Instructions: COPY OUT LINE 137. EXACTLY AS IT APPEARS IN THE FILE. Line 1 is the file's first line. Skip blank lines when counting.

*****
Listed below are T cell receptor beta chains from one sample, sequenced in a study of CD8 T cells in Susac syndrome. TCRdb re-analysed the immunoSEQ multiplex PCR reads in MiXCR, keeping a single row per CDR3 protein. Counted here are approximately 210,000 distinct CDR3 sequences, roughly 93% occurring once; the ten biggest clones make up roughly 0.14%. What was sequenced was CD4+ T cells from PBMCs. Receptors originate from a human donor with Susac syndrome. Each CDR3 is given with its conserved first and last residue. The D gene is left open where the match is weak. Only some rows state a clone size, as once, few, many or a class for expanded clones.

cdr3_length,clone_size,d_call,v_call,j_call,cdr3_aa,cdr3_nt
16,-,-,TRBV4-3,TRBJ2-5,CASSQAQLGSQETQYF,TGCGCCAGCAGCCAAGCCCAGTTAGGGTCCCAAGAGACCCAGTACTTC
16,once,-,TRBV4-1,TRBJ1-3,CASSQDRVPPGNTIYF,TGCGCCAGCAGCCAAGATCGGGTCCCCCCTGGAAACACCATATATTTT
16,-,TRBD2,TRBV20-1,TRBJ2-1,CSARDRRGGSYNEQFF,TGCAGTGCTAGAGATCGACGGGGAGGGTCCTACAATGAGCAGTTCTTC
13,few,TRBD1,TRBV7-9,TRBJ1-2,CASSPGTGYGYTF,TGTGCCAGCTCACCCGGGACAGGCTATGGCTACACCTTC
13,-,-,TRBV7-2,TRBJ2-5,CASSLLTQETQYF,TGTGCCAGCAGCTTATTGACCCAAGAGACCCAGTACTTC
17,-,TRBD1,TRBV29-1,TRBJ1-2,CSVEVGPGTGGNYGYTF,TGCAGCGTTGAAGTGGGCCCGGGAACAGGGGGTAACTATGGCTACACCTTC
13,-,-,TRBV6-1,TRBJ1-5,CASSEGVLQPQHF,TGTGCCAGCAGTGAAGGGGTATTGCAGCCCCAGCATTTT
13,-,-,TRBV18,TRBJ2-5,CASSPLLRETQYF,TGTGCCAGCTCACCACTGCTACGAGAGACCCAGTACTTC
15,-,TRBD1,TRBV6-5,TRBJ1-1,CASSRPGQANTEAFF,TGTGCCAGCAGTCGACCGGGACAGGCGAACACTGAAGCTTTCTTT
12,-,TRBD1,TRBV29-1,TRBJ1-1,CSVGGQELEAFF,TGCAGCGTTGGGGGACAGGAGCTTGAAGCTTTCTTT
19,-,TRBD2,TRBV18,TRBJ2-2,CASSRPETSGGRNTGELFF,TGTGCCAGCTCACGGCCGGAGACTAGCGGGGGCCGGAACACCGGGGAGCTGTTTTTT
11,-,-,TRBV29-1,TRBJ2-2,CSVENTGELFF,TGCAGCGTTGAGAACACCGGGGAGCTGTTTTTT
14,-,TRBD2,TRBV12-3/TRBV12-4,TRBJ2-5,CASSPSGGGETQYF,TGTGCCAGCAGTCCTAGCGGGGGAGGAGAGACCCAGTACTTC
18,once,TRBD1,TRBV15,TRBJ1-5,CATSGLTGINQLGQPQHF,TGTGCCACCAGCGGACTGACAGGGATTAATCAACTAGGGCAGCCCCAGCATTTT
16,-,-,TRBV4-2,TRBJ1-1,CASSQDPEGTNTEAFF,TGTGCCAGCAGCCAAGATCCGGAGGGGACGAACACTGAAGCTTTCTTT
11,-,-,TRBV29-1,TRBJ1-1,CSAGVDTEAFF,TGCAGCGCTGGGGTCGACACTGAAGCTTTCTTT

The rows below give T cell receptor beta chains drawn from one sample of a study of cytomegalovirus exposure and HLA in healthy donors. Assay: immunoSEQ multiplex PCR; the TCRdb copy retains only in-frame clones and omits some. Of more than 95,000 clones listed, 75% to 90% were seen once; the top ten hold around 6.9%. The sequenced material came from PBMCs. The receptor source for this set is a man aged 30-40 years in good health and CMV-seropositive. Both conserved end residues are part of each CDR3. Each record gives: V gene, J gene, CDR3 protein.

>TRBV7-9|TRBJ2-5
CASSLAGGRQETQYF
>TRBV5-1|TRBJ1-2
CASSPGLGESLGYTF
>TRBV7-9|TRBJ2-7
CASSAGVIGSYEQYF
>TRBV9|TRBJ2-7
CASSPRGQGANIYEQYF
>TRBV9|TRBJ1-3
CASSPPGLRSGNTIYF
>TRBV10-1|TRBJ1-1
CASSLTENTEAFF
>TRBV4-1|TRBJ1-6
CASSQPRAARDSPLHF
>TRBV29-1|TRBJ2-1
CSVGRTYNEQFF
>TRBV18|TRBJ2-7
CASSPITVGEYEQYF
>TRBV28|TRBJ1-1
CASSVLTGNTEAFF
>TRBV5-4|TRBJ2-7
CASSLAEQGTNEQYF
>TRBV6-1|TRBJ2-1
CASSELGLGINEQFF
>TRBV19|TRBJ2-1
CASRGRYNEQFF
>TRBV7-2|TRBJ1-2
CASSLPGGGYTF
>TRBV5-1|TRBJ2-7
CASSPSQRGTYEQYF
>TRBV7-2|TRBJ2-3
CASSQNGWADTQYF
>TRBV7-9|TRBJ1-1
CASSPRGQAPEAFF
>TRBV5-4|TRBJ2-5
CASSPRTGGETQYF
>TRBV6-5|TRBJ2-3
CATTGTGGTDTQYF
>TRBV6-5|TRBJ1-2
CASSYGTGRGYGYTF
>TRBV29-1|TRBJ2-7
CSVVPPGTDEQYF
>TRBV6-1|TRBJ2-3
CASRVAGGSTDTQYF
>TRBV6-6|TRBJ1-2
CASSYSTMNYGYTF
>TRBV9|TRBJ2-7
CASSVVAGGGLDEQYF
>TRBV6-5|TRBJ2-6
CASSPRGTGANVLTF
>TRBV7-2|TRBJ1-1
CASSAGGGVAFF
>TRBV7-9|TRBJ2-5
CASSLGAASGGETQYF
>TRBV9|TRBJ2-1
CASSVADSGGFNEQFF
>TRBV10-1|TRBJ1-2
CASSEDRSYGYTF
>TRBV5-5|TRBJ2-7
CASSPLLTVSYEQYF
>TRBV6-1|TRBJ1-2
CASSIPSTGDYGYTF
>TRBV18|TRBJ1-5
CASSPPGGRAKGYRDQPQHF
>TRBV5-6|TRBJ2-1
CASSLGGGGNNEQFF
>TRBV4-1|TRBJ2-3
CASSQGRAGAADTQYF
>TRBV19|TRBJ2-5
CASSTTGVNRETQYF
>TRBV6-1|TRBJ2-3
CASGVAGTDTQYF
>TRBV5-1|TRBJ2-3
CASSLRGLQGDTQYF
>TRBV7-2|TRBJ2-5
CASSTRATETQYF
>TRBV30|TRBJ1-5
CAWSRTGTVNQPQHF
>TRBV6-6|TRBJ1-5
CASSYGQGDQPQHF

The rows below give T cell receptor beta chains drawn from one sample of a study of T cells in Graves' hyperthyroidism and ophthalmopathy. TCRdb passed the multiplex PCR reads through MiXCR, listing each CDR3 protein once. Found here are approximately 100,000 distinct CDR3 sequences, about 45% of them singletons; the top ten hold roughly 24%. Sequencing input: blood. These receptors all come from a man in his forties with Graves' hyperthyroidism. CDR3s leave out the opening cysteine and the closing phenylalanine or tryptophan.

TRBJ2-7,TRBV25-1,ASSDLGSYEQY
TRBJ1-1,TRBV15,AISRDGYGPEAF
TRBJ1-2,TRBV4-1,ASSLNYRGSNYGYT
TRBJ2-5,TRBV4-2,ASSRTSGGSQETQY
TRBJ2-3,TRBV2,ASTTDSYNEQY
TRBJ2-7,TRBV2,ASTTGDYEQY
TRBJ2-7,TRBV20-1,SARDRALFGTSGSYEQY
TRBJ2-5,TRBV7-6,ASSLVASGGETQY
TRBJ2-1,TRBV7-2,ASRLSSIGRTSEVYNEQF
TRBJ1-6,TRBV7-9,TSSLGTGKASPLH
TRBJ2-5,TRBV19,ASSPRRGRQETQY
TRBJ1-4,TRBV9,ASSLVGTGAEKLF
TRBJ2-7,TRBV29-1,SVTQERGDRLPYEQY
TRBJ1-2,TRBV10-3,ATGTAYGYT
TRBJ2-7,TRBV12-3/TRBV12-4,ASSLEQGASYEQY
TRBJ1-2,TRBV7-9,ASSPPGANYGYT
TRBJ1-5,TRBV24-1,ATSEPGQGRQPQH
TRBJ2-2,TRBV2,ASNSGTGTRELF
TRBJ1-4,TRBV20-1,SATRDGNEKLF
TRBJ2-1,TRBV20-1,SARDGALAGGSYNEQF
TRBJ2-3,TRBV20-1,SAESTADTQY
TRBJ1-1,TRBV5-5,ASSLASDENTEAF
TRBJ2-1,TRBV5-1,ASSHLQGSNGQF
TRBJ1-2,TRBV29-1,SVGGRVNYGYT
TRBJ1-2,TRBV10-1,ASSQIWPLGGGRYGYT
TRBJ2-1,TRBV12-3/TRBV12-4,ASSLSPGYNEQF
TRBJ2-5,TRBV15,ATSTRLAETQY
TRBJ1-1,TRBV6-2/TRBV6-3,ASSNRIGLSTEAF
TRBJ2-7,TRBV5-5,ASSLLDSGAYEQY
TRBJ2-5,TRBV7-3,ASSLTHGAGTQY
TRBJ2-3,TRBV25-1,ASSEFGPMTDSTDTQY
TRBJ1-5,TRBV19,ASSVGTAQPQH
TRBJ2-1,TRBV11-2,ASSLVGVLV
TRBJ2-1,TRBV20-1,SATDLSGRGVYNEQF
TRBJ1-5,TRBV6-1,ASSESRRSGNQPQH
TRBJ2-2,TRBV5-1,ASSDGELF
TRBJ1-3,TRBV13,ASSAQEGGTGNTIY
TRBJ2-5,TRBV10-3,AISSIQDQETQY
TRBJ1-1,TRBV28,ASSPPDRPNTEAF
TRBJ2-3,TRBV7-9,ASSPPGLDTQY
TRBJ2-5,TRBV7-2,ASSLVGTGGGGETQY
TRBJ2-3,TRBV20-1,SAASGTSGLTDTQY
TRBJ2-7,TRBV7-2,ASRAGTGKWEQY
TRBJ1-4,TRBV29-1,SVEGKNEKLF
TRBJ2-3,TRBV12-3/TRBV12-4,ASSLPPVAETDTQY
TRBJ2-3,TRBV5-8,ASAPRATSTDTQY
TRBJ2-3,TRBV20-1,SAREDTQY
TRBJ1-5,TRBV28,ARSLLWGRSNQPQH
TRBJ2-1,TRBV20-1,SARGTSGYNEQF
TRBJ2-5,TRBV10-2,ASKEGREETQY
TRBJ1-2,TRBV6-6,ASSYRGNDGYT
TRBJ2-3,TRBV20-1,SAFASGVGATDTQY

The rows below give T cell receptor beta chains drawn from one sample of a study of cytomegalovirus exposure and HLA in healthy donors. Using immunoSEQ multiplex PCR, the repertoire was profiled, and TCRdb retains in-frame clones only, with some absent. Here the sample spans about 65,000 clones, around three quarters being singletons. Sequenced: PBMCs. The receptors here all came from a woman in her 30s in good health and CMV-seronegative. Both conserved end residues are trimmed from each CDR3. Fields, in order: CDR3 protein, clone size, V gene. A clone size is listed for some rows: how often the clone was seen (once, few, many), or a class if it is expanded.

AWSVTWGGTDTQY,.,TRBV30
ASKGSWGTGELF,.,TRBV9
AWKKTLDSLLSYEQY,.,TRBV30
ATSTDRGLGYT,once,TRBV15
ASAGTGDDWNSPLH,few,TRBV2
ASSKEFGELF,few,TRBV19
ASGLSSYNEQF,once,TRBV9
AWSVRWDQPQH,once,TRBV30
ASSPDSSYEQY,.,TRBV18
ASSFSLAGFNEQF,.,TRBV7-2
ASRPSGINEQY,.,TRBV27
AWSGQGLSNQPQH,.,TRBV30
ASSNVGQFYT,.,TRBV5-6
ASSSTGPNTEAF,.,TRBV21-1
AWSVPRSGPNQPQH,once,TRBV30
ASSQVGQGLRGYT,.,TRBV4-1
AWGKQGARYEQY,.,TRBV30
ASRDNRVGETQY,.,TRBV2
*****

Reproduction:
TRBJ1-3,TRBV13,ASSAQEGGTGNTIY